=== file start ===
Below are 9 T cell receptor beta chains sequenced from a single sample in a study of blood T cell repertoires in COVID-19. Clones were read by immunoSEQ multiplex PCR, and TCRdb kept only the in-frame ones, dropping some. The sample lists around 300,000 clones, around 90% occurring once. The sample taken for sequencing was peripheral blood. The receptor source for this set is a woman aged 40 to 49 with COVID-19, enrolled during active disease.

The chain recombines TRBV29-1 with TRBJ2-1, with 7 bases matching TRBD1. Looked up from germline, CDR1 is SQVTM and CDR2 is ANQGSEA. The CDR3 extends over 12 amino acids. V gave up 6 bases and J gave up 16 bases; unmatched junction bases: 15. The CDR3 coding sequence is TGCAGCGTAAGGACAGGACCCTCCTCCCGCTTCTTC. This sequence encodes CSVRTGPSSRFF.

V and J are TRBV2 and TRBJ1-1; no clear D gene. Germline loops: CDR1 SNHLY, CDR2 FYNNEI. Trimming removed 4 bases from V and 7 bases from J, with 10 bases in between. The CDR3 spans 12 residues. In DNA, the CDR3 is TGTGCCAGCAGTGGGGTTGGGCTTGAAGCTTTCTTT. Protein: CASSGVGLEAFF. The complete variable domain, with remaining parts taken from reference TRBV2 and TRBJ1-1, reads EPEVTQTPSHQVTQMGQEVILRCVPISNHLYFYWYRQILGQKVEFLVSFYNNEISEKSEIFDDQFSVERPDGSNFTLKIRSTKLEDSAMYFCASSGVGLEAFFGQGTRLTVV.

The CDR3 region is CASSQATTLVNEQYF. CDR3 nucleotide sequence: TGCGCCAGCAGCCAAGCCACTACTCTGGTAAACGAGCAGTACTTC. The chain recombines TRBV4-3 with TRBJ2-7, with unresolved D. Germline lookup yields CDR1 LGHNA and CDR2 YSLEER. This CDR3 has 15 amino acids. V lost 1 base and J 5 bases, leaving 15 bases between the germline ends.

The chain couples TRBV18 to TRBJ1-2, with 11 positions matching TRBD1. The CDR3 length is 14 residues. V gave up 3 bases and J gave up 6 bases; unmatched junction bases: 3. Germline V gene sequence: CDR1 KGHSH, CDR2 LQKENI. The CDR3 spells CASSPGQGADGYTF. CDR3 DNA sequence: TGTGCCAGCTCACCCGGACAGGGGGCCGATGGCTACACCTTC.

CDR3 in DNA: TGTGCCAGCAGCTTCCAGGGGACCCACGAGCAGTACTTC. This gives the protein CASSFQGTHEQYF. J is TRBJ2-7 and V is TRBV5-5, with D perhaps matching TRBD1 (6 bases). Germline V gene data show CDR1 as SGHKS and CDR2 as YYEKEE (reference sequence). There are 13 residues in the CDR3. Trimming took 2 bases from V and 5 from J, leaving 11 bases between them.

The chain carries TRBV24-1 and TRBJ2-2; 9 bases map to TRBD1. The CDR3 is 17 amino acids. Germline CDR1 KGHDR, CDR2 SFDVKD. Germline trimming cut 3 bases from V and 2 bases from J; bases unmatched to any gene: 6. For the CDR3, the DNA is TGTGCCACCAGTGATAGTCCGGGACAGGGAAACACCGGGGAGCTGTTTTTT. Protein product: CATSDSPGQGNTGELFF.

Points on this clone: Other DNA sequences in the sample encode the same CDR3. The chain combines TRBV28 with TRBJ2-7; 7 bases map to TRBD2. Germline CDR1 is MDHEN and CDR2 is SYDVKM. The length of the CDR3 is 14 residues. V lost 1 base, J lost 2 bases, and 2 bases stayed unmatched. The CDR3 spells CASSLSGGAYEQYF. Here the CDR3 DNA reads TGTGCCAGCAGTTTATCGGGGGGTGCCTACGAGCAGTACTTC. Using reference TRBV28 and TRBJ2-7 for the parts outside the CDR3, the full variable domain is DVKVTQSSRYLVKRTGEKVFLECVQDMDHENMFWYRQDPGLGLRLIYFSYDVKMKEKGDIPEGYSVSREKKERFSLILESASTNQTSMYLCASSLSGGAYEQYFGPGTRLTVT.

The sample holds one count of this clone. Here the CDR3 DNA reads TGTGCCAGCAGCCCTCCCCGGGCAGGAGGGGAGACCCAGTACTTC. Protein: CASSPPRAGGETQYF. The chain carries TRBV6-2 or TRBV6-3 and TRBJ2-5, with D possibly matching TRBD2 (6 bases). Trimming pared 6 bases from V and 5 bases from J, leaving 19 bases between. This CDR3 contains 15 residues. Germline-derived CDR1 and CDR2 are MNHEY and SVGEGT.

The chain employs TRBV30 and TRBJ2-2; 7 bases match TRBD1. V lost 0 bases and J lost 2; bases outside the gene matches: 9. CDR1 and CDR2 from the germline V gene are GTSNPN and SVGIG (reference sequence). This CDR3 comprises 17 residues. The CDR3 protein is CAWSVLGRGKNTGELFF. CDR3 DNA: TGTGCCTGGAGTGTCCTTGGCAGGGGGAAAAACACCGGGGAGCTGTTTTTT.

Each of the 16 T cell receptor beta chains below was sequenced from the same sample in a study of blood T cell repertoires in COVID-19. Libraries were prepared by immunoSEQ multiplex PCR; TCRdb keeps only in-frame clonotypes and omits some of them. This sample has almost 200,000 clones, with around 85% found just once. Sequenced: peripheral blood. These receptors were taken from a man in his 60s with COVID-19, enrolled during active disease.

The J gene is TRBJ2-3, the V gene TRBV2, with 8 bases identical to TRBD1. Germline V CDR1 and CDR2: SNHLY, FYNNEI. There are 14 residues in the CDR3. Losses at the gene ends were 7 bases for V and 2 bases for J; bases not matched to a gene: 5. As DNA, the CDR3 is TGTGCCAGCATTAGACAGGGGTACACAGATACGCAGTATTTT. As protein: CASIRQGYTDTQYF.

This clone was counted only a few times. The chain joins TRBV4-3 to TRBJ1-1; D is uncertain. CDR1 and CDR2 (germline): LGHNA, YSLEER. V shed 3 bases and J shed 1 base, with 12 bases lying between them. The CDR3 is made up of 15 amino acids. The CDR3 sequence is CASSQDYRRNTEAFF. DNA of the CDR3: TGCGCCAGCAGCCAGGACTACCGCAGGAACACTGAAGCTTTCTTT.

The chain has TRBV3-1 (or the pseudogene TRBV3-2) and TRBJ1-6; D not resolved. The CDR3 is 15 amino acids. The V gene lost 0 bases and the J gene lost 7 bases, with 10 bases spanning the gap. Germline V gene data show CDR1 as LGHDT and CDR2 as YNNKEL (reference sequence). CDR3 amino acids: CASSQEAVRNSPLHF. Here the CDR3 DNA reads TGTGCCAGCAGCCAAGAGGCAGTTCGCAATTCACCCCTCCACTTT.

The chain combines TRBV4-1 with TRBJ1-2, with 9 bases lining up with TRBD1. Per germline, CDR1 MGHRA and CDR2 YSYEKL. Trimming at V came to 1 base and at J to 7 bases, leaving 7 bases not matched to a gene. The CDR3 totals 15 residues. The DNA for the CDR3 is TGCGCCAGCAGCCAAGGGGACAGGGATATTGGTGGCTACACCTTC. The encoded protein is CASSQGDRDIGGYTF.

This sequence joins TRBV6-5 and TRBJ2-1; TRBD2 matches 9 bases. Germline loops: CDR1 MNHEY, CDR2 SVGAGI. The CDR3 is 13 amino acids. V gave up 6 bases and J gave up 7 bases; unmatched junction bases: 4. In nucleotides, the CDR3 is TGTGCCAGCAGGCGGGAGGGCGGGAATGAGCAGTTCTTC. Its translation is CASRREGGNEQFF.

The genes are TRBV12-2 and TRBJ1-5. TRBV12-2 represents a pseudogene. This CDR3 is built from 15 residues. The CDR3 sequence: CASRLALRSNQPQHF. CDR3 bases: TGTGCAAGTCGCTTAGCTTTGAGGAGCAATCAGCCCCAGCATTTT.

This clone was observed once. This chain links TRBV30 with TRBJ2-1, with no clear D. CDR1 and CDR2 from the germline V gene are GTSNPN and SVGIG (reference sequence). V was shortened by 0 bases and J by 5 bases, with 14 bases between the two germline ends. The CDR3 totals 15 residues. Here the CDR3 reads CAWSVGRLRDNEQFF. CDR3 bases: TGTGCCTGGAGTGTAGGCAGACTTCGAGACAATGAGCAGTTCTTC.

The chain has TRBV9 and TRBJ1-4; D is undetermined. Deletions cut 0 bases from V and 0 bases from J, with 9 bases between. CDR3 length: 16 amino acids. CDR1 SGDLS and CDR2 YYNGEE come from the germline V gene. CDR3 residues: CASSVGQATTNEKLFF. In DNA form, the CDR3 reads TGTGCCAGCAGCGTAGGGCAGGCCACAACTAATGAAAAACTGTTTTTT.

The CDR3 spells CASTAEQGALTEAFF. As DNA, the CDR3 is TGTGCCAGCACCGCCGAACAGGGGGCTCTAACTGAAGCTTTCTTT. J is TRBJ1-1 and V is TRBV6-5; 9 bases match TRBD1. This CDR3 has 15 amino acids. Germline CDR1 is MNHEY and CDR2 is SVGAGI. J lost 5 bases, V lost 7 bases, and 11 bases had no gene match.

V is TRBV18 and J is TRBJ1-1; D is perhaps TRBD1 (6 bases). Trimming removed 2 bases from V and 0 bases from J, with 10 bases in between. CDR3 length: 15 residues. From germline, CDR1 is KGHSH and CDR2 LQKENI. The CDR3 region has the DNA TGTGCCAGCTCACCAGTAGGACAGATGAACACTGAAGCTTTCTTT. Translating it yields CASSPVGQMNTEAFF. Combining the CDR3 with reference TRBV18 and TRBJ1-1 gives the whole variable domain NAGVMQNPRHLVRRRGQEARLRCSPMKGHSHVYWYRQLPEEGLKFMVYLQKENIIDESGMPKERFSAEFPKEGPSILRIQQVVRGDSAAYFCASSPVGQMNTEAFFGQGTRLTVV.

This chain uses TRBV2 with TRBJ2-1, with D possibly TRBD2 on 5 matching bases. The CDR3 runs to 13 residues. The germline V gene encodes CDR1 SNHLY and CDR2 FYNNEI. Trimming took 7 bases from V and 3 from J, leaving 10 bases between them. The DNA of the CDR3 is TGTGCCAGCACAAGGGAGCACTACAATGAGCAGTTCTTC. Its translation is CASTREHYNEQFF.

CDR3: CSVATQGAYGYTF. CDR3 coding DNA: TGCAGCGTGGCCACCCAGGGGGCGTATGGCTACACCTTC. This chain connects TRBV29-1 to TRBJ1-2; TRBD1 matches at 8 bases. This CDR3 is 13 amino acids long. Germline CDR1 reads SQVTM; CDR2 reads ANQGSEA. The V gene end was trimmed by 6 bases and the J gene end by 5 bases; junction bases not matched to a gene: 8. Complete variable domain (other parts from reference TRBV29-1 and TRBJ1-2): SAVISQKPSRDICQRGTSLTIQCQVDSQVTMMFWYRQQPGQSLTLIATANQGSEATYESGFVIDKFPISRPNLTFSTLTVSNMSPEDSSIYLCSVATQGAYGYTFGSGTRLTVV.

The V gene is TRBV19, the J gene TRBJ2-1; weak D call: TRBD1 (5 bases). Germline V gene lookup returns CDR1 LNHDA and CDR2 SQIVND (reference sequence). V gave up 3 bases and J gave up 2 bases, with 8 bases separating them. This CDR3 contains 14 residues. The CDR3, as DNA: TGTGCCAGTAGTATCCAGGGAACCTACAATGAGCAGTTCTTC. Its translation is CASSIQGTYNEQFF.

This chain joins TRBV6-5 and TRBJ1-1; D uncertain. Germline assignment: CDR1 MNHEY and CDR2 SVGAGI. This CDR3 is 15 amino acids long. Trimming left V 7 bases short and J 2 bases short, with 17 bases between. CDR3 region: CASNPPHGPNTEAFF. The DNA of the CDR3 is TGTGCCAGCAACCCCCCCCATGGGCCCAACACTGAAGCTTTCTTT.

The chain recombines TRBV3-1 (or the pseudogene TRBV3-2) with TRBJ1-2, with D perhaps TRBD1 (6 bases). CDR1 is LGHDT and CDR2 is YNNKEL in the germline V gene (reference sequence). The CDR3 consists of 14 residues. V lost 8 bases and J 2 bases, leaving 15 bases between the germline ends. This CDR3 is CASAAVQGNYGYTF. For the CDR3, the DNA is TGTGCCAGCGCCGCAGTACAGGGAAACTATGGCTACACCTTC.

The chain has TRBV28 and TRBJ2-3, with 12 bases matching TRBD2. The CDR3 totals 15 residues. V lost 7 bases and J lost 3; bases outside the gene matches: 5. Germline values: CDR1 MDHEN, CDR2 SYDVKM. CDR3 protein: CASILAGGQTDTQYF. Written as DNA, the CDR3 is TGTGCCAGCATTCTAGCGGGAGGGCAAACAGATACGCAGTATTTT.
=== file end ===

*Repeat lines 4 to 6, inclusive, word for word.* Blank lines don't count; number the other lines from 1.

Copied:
The CDR3 region is CASSQATTLVNEQYF. CDR3 nucleotide sequence: TGCGCCAGCAGCCAAGCCACTACTCTGGTAAACGAGCAGTACTTC. The chain recombines TRBV4-3 with TRBJ2-7, with unresolved D. Germline lookup yields CDR1 LGHNA and CDR2 YSLEER. This CDR3 has 15 amino acids. V lost 1 base and J 5 bases, leaving 15 bases between the germline ends.

The chain couples TRBV18 to TRBJ1-2, with 11 positions matching TRBD1. The CDR3 length is 14 residues. V gave up 3 bases and J gave up 6 bases; unmatched junction bases: 3. Germline V gene sequence: CDR1 KGHSH, CDR2 LQKENI. The CDR3 spells CASSPGQGADGYTF. CDR3 DNA sequence: TGTGCCAGCTCACCCGGACAGGGGGCCGATGGCTACACCTTC.

CDR3 in DNA: TGTGCCAGCAGCTTCCAGGGGACCCACGAGCAGTACTTC. This gives the protein CASSFQGTHEQYF. J is TRBJ2-7 and V is TRBV5-5, with D perhaps matching TRBD1 (6 bases). Germline V gene data show CDR1 as SGHKS and CDR2 as YYEKEE (reference sequence). There are 13 residues in the CDR3. Trimming took 2 bases from V and 5 from J, leaving 11 bases between them.